When the Yorks failed to pay up, the 74-year-old socialite took them to court.

De Rouvre said the couple owed her a total of about £6.8million but an agreement was struck where she received £3.4million instead because she was told the Yorks were short of money, according to The Sunday Times.

She claims the reason she didn't vehemently pursue the Royals for the full payment is because of Prince Andrew's legal battle with Jeffrey Epstein survivor Virginia Guiffre.

READ MORE ON PRINCE ANDREWGRAND TASTES Mystery of Andrew's millionaire lifestyle - despite earning only £270k

She thought the couple didn't have money and that Andrew "would be going to prison in America so I thought it best to get what I could", de Rouvre said.

"I am outraged that I am now told she has spent millions on another property.

"It is just incredible and the whole story unbelievable. It is a dirty story as far as I am concerned."

Giuffre, a victim of sex trafficking at the hands of paedophile financier Jeffrey Epstein, claimed Andrew raped and abused her when she was 17.

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Andrew has vehemently denied the claims against him and settle a civil suit brought forward by Giuffre. Andrew never faced any prospect of jail time.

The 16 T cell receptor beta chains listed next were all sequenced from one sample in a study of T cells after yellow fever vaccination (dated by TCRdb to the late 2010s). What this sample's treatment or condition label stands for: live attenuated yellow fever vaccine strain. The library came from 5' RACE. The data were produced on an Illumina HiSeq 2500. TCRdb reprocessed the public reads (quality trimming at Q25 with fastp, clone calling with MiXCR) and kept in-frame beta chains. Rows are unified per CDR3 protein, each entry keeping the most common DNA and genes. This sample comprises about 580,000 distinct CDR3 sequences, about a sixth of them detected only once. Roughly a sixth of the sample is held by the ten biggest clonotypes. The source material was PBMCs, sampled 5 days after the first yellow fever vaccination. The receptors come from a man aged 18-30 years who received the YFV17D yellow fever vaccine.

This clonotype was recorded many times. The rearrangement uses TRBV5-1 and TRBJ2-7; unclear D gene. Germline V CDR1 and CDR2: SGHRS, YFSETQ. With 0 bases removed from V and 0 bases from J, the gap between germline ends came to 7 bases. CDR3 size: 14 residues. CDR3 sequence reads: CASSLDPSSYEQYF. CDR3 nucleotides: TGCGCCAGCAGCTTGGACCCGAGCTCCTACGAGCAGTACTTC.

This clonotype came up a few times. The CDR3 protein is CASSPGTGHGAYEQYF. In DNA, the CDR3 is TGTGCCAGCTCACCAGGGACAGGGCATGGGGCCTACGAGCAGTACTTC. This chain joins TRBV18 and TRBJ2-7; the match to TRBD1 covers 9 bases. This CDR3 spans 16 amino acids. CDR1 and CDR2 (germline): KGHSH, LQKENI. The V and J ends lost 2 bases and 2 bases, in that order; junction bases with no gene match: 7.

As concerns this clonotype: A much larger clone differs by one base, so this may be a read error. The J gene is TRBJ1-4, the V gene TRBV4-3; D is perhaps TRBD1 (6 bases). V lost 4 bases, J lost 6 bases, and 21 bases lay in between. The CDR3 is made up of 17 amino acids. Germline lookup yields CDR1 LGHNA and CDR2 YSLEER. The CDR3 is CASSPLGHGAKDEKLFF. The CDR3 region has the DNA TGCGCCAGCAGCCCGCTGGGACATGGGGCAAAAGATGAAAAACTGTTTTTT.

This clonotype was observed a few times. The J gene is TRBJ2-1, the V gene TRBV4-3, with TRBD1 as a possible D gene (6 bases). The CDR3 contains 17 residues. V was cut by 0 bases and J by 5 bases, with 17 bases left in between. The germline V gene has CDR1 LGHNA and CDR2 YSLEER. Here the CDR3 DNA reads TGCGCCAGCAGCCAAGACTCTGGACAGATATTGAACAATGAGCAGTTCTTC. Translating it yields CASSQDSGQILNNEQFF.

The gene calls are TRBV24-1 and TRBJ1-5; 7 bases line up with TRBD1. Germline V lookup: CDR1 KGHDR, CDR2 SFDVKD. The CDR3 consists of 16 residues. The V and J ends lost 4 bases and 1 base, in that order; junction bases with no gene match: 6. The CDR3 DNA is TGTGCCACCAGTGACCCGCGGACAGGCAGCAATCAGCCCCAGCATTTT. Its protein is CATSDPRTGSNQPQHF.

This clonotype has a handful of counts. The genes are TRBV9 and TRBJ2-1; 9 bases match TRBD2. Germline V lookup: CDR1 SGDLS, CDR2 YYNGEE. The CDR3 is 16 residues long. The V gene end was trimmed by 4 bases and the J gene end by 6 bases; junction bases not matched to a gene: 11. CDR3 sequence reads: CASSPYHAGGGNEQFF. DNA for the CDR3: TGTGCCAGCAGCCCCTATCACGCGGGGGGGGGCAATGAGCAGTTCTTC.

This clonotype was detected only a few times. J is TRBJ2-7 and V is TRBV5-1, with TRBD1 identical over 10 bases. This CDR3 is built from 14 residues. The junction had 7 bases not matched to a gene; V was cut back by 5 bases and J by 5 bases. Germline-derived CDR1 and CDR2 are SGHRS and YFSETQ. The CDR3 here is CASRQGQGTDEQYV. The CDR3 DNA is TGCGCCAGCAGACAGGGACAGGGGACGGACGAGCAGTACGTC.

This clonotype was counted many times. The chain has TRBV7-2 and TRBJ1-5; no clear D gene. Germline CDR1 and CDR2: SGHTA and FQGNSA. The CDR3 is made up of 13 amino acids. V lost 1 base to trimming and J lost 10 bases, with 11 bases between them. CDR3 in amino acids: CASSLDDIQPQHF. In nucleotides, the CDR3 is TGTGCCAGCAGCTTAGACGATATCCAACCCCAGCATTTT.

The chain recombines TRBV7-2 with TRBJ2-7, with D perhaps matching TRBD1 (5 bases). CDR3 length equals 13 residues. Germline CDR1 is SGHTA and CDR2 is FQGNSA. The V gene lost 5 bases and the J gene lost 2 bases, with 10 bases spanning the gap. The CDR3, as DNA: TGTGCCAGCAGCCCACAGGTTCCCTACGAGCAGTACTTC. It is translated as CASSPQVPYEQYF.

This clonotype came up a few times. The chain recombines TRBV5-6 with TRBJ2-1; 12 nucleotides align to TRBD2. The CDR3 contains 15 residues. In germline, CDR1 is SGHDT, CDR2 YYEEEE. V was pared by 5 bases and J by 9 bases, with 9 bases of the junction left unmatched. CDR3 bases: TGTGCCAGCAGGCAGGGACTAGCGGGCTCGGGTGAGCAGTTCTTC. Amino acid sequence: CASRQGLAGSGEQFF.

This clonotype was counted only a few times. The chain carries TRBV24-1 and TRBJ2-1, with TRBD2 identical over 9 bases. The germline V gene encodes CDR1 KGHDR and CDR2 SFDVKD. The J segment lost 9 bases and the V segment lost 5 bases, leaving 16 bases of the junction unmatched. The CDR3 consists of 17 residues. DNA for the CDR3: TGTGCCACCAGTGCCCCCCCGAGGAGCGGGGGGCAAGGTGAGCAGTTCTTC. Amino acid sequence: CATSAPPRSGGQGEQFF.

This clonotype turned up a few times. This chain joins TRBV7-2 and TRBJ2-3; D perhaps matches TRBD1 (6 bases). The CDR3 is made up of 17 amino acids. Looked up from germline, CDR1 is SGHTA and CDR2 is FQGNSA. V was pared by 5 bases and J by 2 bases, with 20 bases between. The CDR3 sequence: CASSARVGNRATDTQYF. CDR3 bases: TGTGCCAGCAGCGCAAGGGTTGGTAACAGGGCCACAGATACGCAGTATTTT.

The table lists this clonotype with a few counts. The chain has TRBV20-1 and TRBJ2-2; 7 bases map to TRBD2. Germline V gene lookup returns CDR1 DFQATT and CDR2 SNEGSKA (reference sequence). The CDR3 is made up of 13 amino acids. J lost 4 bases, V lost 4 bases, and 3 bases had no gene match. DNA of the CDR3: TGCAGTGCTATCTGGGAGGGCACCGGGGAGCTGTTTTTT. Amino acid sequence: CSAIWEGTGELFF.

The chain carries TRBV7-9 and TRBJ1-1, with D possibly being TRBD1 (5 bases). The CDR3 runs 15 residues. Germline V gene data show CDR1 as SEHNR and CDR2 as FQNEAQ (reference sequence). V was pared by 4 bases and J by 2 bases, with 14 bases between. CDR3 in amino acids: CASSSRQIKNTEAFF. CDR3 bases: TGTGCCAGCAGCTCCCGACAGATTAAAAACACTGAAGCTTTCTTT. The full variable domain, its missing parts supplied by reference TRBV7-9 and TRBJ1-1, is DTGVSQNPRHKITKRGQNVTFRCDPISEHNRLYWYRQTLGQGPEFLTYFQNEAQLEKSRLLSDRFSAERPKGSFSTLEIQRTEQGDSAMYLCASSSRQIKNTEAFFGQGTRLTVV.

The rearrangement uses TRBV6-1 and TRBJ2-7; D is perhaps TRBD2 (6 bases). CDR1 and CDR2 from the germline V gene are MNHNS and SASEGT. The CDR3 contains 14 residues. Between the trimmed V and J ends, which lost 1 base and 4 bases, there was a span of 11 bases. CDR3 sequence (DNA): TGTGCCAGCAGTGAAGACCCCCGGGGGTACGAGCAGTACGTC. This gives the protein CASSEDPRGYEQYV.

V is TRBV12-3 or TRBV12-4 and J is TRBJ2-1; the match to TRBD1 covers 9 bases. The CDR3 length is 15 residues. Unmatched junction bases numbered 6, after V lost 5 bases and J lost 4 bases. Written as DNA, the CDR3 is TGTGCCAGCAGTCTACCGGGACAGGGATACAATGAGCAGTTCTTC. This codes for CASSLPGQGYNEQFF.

Fergie purchased her Mayfair mews home from Grosvenor Estates for £5million earlier this year and is thought to be an investment property for her daughters Princess Beatrice and Princess Eugenie.

Details about the new ownership are yet to be published by the Land Registry.

In 2010, Fergie said she was "continually on the verge of financial bankruptcy".

There were reports she had £4.2million in debt during her 10-year marriage with Prince Andrew.

"I thought she didn’t have a penny," de Rouvre said as she referenced the settlement she reached with the Yorks in November following a protracted and costly legal battle.

The agreement meant the Royals could sell the chalet and use the proceeds to pay off some of the £10million believed to have been paid to Guiffre in their out-of-court settlement.

The chalet was frozen by authorities because a Swiss couple said they were owed a "business debt" of £1.6million, according to local paper Le Temps.